Ottawa is revamping tax benefits for families with young children by giving more money to  low- and middle-income families starting in July. But in the changes revealed in the  federal budget yesterday,  families earning more than $150,000 a year will generally receive less under the new Canada Child Benefit program.

Finance Minister Bill Morneau said nine out of 10 families will receive more than they do under the existing programs.The new program will pay up to $6,400 per child under six and up to $5,400 per child for those aged six through 17.Benefits begin to phase out starting at $30,000 in net family income.

Under the current system, families with $30,000 in net income and one child under six would have received $4,852 in child benefits and $3,916 if the child is six through 17.

This replaces the current Canada Child Tax Benefit, National Child Benefit and Universal Child Care Benefit. Ottawa is also getting rid of income splitting for couples with children as well as phasing out the children’s fitness tax credit and the children’s arts tax credit.

The fitness and arts tax credits, worth up to $150 and $75 respectively for those who claim them, will be cut in half for 2016 and eliminated for 2017.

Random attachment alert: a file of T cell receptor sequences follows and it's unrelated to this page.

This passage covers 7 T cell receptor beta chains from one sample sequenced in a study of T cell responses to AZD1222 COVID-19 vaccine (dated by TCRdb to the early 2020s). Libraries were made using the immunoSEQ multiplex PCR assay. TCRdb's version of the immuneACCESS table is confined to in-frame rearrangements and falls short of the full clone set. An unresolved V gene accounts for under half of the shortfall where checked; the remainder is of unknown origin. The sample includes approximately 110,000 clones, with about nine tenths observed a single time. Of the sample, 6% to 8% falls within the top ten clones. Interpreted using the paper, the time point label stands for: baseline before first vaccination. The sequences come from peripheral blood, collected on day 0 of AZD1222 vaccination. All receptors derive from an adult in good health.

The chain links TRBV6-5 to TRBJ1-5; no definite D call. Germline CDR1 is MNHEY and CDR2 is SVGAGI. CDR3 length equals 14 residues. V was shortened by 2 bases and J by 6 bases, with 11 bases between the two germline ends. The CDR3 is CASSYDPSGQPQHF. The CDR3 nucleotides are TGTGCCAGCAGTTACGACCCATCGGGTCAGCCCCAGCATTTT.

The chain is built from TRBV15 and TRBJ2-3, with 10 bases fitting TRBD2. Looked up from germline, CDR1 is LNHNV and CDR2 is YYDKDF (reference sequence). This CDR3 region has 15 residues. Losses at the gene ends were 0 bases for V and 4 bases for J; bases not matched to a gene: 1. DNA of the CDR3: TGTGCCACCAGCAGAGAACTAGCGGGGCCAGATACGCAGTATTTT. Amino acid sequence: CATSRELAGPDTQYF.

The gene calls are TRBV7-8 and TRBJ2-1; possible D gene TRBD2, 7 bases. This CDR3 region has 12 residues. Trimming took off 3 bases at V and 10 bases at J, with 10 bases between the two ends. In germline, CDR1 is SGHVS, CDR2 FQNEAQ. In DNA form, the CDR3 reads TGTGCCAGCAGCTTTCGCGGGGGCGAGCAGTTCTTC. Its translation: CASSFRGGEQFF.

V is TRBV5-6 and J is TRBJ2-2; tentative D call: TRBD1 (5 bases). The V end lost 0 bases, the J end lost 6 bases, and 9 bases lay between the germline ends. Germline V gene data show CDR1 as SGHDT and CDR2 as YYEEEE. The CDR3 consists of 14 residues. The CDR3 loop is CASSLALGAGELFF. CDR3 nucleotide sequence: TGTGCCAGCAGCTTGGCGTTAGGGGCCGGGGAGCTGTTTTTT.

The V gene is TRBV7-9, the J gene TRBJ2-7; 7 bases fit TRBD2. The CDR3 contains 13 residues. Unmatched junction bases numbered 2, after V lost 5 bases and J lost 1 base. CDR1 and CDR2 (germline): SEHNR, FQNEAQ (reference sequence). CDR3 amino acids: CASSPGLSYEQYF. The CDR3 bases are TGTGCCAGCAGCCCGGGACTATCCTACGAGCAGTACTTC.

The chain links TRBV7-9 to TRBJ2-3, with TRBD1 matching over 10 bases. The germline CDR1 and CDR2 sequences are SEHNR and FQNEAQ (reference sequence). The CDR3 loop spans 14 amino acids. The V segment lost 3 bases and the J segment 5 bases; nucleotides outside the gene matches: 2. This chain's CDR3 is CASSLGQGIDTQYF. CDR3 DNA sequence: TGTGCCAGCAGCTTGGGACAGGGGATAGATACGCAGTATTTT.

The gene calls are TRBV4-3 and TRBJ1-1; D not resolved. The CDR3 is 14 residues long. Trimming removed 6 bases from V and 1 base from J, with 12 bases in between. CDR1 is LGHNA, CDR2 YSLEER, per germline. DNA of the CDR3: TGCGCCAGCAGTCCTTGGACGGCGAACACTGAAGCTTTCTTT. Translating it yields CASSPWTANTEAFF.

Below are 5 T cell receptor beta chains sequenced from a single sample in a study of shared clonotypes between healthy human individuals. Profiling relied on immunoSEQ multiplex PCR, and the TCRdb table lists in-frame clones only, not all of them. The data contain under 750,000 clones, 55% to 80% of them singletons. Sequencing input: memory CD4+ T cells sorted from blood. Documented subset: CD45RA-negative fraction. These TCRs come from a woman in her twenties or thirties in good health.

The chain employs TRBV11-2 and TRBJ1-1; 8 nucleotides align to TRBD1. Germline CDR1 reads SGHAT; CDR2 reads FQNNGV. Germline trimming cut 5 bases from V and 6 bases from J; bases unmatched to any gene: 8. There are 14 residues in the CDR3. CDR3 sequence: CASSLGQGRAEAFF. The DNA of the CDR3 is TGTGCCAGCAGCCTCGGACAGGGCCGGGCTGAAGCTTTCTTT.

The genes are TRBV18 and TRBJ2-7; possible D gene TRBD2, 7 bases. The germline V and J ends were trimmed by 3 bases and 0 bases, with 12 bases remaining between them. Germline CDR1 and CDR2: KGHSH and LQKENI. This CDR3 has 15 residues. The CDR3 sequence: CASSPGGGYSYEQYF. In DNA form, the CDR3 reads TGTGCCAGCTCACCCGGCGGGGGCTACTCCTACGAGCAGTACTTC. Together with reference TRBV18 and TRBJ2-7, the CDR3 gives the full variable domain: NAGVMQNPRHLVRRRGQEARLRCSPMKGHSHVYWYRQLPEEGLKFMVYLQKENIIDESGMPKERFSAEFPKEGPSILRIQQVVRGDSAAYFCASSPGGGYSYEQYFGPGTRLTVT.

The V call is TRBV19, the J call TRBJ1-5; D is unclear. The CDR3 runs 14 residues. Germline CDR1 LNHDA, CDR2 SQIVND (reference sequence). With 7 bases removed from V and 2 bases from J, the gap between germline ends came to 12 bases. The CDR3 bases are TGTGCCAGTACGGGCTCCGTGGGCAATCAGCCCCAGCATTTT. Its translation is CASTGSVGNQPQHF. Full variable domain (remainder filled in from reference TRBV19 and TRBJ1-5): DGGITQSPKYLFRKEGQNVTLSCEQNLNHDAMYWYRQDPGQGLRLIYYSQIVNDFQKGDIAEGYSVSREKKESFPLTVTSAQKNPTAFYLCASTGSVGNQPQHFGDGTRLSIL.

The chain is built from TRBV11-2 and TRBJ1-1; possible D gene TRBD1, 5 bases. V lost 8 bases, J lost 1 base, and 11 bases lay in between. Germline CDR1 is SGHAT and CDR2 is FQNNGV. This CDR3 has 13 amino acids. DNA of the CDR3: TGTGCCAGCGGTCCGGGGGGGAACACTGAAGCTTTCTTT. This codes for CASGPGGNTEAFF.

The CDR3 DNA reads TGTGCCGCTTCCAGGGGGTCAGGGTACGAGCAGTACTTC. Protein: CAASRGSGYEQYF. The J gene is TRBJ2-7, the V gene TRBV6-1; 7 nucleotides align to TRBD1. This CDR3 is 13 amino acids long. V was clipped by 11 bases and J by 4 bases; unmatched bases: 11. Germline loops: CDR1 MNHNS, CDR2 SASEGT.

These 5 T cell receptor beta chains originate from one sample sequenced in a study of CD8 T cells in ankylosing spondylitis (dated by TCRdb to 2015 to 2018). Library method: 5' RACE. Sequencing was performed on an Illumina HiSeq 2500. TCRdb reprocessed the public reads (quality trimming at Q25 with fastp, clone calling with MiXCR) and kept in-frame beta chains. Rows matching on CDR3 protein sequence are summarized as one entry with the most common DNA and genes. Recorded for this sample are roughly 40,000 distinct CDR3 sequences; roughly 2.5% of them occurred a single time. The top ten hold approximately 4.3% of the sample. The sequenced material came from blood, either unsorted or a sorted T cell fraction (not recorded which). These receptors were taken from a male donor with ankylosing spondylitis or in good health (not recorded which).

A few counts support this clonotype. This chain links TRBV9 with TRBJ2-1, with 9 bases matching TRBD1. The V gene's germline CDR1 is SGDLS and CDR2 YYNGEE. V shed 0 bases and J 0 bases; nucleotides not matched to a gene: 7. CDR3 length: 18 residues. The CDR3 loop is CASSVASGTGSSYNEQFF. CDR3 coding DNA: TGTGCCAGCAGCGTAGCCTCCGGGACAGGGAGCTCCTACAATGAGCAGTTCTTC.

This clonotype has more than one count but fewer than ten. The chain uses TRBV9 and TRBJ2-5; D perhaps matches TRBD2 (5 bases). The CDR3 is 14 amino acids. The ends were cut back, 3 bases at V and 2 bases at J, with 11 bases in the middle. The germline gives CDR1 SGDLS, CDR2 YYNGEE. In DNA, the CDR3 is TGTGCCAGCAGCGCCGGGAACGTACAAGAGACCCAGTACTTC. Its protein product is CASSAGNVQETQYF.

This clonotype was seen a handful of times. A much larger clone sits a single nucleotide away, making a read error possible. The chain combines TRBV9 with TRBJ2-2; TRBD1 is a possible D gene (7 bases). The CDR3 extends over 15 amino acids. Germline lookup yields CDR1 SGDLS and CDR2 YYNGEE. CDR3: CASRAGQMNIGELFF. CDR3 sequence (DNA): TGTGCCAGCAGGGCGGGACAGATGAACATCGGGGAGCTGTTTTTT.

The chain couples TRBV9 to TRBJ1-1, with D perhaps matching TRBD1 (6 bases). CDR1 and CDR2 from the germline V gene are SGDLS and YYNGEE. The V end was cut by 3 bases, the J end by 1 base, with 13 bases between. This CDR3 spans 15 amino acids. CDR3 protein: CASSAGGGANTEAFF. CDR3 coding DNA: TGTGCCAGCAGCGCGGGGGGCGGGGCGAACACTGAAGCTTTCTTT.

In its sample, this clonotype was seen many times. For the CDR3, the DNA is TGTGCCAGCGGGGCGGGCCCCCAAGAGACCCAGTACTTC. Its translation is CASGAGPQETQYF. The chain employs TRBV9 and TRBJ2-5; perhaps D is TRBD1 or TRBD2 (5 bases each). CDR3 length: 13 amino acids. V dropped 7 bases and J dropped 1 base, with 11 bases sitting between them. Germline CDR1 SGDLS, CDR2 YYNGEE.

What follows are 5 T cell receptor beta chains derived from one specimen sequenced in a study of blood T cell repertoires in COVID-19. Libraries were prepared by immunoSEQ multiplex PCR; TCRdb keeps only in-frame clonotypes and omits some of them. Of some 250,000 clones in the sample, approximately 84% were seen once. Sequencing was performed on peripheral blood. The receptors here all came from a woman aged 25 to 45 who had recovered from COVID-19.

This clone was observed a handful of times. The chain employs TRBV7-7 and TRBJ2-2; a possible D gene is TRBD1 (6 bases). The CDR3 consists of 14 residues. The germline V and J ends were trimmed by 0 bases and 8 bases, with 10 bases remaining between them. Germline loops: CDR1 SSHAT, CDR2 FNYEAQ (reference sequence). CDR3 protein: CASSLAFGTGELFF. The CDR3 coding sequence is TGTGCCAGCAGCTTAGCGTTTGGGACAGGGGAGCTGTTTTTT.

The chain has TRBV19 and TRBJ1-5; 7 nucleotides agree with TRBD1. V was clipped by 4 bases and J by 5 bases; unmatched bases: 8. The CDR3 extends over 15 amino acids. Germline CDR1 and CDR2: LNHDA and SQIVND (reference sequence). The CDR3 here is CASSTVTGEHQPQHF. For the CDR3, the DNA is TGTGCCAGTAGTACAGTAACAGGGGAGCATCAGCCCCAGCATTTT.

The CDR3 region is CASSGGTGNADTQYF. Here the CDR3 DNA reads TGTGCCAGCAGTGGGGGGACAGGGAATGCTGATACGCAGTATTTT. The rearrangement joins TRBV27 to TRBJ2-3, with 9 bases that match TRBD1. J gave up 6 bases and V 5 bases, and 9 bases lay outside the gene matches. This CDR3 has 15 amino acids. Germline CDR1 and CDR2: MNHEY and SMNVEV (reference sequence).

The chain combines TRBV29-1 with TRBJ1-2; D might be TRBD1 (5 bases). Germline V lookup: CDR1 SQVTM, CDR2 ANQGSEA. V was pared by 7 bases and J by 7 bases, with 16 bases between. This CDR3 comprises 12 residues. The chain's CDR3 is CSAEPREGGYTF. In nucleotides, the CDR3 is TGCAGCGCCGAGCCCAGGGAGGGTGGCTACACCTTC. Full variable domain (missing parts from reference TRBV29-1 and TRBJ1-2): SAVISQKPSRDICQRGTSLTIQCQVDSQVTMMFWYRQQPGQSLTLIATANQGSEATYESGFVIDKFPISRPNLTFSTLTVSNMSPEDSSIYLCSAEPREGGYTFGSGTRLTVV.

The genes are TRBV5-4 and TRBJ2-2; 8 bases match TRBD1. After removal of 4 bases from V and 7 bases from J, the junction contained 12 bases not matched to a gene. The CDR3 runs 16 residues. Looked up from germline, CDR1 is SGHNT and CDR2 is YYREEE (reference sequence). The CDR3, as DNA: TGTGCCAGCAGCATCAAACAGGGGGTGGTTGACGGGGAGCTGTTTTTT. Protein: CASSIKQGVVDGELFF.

Tax credits for students and increases for the guaranteed income supplement for single seniors are to start in July.

The government is eliminating the education and textbook tax credits effective next year because it said they were not targeted based on income. The tuition tax credit will remain unchanged.

Education and textbook tax credits carried forward from years before 2017 will still be claimable in 2017 and subsequent years.

The government is also cancelling plans introduced in the Conservative budget last year that would have allowed donations of real estate and shares of private corporations to be included in the income tax exemption on capital gains for donations.

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